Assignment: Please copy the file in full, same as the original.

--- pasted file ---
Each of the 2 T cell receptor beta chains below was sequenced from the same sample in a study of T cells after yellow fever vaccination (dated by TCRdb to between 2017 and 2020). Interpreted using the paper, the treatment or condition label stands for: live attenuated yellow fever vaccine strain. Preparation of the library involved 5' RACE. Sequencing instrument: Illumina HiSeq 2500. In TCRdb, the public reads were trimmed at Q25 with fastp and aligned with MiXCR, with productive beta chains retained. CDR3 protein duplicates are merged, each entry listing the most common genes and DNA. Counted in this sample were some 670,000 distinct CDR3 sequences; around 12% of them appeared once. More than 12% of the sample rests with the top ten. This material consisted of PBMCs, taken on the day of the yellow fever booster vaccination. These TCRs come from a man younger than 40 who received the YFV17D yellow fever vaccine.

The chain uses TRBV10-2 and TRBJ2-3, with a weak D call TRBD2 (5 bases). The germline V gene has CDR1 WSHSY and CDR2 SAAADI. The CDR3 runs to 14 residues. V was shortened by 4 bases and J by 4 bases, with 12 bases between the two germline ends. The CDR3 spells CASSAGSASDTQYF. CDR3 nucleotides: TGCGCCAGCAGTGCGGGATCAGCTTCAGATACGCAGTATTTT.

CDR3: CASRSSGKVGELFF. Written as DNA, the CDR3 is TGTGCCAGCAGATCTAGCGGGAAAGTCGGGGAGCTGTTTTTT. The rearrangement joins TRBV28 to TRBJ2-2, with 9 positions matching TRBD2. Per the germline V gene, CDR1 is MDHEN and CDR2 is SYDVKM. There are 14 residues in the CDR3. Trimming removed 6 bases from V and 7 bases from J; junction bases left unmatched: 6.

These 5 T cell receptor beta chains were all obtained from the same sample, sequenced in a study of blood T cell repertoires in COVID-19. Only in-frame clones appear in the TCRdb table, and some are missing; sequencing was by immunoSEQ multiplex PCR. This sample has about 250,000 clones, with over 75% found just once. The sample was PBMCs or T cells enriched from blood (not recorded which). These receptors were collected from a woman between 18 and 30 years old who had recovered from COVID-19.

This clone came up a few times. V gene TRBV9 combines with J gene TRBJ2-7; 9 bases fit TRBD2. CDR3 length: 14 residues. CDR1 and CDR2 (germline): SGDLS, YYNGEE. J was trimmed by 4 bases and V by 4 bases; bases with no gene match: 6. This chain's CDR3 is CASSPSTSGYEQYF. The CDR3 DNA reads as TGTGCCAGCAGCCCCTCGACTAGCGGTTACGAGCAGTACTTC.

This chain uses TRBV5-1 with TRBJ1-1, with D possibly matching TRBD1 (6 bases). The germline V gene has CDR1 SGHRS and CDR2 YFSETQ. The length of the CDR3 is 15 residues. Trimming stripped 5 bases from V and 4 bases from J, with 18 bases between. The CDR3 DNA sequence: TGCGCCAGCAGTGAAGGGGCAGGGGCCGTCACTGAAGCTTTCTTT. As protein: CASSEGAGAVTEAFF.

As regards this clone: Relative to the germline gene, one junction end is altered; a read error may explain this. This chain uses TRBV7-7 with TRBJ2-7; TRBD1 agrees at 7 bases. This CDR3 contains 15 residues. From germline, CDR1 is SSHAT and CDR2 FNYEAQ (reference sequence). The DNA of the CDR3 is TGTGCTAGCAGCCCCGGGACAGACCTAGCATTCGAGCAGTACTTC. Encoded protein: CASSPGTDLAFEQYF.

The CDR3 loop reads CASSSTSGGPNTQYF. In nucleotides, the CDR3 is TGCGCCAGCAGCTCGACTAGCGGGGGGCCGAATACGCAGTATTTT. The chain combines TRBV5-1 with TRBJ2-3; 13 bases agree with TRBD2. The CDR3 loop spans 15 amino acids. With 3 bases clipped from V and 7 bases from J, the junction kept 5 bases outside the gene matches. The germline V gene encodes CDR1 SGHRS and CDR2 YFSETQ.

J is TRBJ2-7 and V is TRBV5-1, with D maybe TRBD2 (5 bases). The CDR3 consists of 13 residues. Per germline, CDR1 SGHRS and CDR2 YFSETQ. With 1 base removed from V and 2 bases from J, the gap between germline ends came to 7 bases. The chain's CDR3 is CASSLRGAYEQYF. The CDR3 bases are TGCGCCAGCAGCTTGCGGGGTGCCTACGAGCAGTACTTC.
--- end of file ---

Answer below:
Each of the 2 T cell receptor beta chains below was sequenced from the same sample in a study of T cells after yellow fever vaccination (dated by TCRdb to between 2017 and 2020). Interpreted using the paper, the treatment or condition label stands for: live attenuated yellow fever vaccine strain. Preparation of the library involved 5' RACE. Sequencing instrument: Illumina HiSeq 2500. In TCRdb, the public reads were trimmed at Q25 with fastp and aligned with MiXCR, with productive beta chains retained. CDR3 protein duplicates are merged, each entry listing the most common genes and DNA. Counted in this sample were some 670,000 distinct CDR3 sequences; around 12% of them appeared once. More than 12% of the sample rests with the top ten. This material consisted of PBMCs, taken on the day of the yellow fever booster vaccination. These TCRs come from a man younger than 40 who received the YFV17D yellow fever vaccine.

The chain uses TRBV10-2 and TRBJ2-3, with a weak D call TRBD2 (5 bases). The germline V gene has CDR1 WSHSY and CDR2 SAAADI. The CDR3 runs to 14 residues. V was shortened by 4 bases and J by 4 bases, with 12 bases between the two germline ends. The CDR3 spells CASSAGSASDTQYF. CDR3 nucleotides: TGCGCCAGCAGTGCGGGATCAGCTTCAGATACGCAGTATTTT.

CDR3: CASRSSGKVGELFF. Written as DNA, the CDR3 is TGTGCCAGCAGATCTAGCGGGAAAGTCGGGGAGCTGTTTTTT. The rearrangement joins TRBV28 to TRBJ2-2, with 9 positions matching TRBD2. Per the germline V gene, CDR1 is MDHEN and CDR2 is SYDVKM. There are 14 residues in the CDR3. Trimming removed 6 bases from V and 7 bases from J; junction bases left unmatched: 6.

These 5 T cell receptor beta chains were all obtained from the same sample, sequenced in a study of blood T cell repertoires in COVID-19. Only in-frame clones appear in the TCRdb table, and some are missing; sequencing was by immunoSEQ multiplex PCR. This sample has about 250,000 clones, with over 75% found just once. The sample was PBMCs or T cells enriched from blood (not recorded which). These receptors were collected from a woman between 18 and 30 years old who had recovered from COVID-19.

This clone came up a few times. V gene TRBV9 combines with J gene TRBJ2-7; 9 bases fit TRBD2. CDR3 length: 14 residues. CDR1 and CDR2 (germline): SGDLS, YYNGEE. J was trimmed by 4 bases and V by 4 bases; bases with no gene match: 6. This chain's CDR3 is CASSPSTSGYEQYF. The CDR3 DNA reads as TGTGCCAGCAGCCCCTCGACTAGCGGTTACGAGCAGTACTTC.

This chain uses TRBV5-1 with TRBJ1-1, with D possibly matching TRBD1 (6 bases). The germline V gene has CDR1 SGHRS and CDR2 YFSETQ. The length of the CDR3 is 15 residues. Trimming stripped 5 bases from V and 4 bases from J, with 18 bases between. The CDR3 DNA sequence: TGCGCCAGCAGTGAAGGGGCAGGGGCCGTCACTGAAGCTTTCTTT. As protein: CASSEGAGAVTEAFF.

As regards this clone: Relative to the germline gene, one junction end is altered; a read error may explain this. This chain uses TRBV7-7 with TRBJ2-7; TRBD1 agrees at 7 bases. This CDR3 contains 15 residues. From germline, CDR1 is SSHAT and CDR2 FNYEAQ (reference sequence). The DNA of the CDR3 is TGTGCTAGCAGCCCCGGGACAGACCTAGCATTCGAGCAGTACTTC. Encoded protein: CASSPGTDLAFEQYF.

The CDR3 loop reads CASSSTSGGPNTQYF. In nucleotides, the CDR3 is TGCGCCAGCAGCTCGACTAGCGGGGGGCCGAATACGCAGTATTTT. The chain combines TRBV5-1 with TRBJ2-3; 13 bases agree with TRBD2. The CDR3 loop spans 15 amino acids. With 3 bases clipped from V and 7 bases from J, the junction kept 5 bases outside the gene matches. The germline V gene encodes CDR1 SGHRS and CDR2 YFSETQ.

J is TRBJ2-7 and V is TRBV5-1, with D maybe TRBD2 (5 bases). The CDR3 consists of 13 residues. Per germline, CDR1 SGHRS and CDR2 YFSETQ. With 1 base removed from V and 2 bases from J, the gap between germline ends came to 7 bases. The chain's CDR3 is CASSLRGAYEQYF. The CDR3 bases are TGCGCCAGCAGCTTGCGGGGTGCCTACGAGCAGTACTTC.